Earlier this year, I was in London, teaching an HPLC troubleshooting class in conjunction with Separation Science. I love to teach, so the presentation of short courses is one of the highlights of my job. In addition, these classes often serve as source material when I write about troubleshooting. This class was no exception. At the beginning of each class, I try to collect a list of possible problems or questions that the attendees have, then I try to fit them into the discussion as the class proceeds. For the last class in London, one of the attendees complained that his column was not lasting as long as he thought it should. One of the symptoms of failure was high column pressure, and this often was accompanied by badly tailing peaks throughout the chromatogram. He also wondered if there was a way to regenerate the column once this problem occurred. Let’s take a closer look at the problem and some possible solutions.
High column back-pressure most commonly is associated with blockage or partial blockage of the inlet frit at the head of the column. As the frit becomes blocked, the pressure rises. This is one of the symptoms of column aging that is observed with many methods. Such pressure rises also may be accompanied by increased peak tailing for all the peaks in the chromatogram, as was the current complaint. In other cases, peaks may be split or doubled, as shown in Figure 1.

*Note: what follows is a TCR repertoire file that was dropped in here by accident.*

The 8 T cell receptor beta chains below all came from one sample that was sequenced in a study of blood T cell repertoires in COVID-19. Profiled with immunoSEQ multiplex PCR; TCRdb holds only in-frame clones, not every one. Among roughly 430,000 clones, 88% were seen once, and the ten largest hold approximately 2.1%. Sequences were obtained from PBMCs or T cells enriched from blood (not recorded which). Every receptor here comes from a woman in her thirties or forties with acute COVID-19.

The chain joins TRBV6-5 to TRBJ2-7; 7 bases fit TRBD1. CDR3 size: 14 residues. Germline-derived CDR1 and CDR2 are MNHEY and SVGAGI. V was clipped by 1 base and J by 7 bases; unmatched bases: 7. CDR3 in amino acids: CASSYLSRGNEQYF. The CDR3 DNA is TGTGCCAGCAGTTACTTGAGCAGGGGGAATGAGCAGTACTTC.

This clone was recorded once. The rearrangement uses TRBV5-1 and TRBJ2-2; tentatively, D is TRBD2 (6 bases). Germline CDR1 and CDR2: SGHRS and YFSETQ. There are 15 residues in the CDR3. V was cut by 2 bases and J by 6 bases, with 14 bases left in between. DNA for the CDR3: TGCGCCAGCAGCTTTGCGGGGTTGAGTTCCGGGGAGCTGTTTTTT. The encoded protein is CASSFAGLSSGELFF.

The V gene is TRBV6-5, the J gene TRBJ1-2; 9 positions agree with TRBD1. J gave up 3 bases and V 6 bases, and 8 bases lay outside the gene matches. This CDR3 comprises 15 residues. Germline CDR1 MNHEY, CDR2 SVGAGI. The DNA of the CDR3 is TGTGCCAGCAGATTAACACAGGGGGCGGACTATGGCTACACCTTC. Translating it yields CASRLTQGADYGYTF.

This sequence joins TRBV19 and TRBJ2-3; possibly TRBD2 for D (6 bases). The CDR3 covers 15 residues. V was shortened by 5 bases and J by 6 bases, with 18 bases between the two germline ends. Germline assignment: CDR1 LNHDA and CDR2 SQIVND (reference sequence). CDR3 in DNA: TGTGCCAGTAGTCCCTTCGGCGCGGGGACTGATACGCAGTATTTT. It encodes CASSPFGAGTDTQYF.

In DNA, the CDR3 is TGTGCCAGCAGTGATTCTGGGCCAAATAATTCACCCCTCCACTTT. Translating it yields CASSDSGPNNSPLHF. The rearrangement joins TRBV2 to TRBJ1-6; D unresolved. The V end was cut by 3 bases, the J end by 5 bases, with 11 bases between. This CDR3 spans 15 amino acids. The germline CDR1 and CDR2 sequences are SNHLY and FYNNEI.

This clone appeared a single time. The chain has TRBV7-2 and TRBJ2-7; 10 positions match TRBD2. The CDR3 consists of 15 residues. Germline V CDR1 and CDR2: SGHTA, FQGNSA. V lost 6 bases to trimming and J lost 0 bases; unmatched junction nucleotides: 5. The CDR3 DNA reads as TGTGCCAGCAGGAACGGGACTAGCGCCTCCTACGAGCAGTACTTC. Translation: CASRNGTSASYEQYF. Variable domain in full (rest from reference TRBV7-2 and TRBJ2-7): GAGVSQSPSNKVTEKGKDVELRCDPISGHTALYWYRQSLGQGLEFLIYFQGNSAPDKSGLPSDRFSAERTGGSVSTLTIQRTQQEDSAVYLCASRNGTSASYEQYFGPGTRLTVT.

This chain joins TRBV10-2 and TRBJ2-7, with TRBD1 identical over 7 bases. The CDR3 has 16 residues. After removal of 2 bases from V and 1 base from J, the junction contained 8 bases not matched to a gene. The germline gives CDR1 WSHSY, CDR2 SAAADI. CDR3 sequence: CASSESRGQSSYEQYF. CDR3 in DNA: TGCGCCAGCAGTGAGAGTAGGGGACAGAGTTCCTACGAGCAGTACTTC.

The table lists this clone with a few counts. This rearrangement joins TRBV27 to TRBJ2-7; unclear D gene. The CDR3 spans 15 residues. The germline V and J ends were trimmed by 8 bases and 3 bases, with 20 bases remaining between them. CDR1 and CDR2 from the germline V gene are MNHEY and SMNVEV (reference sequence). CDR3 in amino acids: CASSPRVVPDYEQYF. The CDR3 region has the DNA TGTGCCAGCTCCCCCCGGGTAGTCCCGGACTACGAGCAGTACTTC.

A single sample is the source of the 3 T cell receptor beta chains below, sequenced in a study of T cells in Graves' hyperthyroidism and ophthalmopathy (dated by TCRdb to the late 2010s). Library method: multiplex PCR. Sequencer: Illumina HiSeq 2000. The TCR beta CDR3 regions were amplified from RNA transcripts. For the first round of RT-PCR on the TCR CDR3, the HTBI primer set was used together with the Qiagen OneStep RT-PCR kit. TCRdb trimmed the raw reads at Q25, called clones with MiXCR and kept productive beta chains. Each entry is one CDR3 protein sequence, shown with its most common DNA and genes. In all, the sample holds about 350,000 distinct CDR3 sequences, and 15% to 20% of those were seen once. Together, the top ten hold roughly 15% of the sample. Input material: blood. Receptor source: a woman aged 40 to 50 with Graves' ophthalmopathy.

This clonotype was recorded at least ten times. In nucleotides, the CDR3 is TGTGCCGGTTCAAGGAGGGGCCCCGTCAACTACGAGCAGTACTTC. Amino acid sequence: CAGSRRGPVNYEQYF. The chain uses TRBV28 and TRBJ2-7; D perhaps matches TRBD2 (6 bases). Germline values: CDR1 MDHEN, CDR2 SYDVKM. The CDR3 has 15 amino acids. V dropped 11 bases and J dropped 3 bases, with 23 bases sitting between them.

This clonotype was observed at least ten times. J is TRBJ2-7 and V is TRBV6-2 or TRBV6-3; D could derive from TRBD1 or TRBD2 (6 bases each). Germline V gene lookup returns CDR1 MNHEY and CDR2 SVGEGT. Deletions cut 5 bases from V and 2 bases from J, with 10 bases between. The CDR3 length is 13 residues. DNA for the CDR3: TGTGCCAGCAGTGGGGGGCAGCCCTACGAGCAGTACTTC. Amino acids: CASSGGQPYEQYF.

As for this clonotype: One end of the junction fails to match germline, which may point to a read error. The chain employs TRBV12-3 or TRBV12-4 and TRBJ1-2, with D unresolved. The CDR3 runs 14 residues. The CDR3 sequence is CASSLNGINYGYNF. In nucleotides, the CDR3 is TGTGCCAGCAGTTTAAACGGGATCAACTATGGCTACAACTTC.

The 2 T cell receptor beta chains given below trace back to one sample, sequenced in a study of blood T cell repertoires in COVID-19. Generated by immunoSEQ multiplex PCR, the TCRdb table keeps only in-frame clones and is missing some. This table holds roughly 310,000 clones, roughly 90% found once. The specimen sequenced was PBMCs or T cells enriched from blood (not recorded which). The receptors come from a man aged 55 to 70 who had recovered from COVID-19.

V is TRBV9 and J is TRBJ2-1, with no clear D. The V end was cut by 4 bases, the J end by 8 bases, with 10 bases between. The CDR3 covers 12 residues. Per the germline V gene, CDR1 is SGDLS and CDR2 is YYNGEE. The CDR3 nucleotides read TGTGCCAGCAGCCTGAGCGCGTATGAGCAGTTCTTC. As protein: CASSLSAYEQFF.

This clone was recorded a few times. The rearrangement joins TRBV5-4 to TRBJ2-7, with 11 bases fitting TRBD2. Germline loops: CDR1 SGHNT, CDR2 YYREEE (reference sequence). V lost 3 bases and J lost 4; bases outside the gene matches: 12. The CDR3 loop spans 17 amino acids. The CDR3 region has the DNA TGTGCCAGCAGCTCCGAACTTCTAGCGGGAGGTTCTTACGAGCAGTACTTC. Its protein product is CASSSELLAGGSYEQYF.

One cause of peak-shape problems for all peaks in a run is shown in cartoon fashion at the bottom of Figure 1. On the left, the sample passes through the frit at the top of the column in parallel streams (arrows), with all sample streams reaching the top of the column at the same time, much like a new showerhead gives a nice, even stream of water. When a partial blockage of the frit occurs, such as is shown on the right, the incoming sample stream is distorted. In this drawing, the sample stream at the far right edge is distorted and gets to the top of the column after the other ones. This means that the sample molecules in this flow stream are effectively injected later than the remaining ones. As no separation has taken place yet (the sample is at the top of the column), some molecules of each sample component lag behind the remaining molecules. And because they start late, they never catch up with the molecules that reach the top of the column first. The later molecules result in a tail at the rear edge of all the peaks in the chromatogram. In extreme cases, all the peaks may be split or doubled. The key feature to identify this problem type is that all peaks in the chromatogram are distorted in the same way, suggesting the problem occurred before any separation took place.
The simplest procedure to correct the problem is to reverse the column and back-flush it. This process was described in another article, and will correct the problem about a third of the time. If you experience such symptoms of column frit blockage, you should filter the sample and/or use an in-line filter to protect the column, as discussed in the articles 'Column Protection #1: Filtration or Centrifugation?' and 'Column Protection #2: In-Line Filter'.
This blog article series is produced in collaboration with John Dolan, best known as one of the world’s foremost HPLC troubleshooting authorities. He is also known for his research with Lloyd Snyder, which resulted in more than 100 technical publications and three books. If you have any questions about this article send them to TechTips@sepscience.com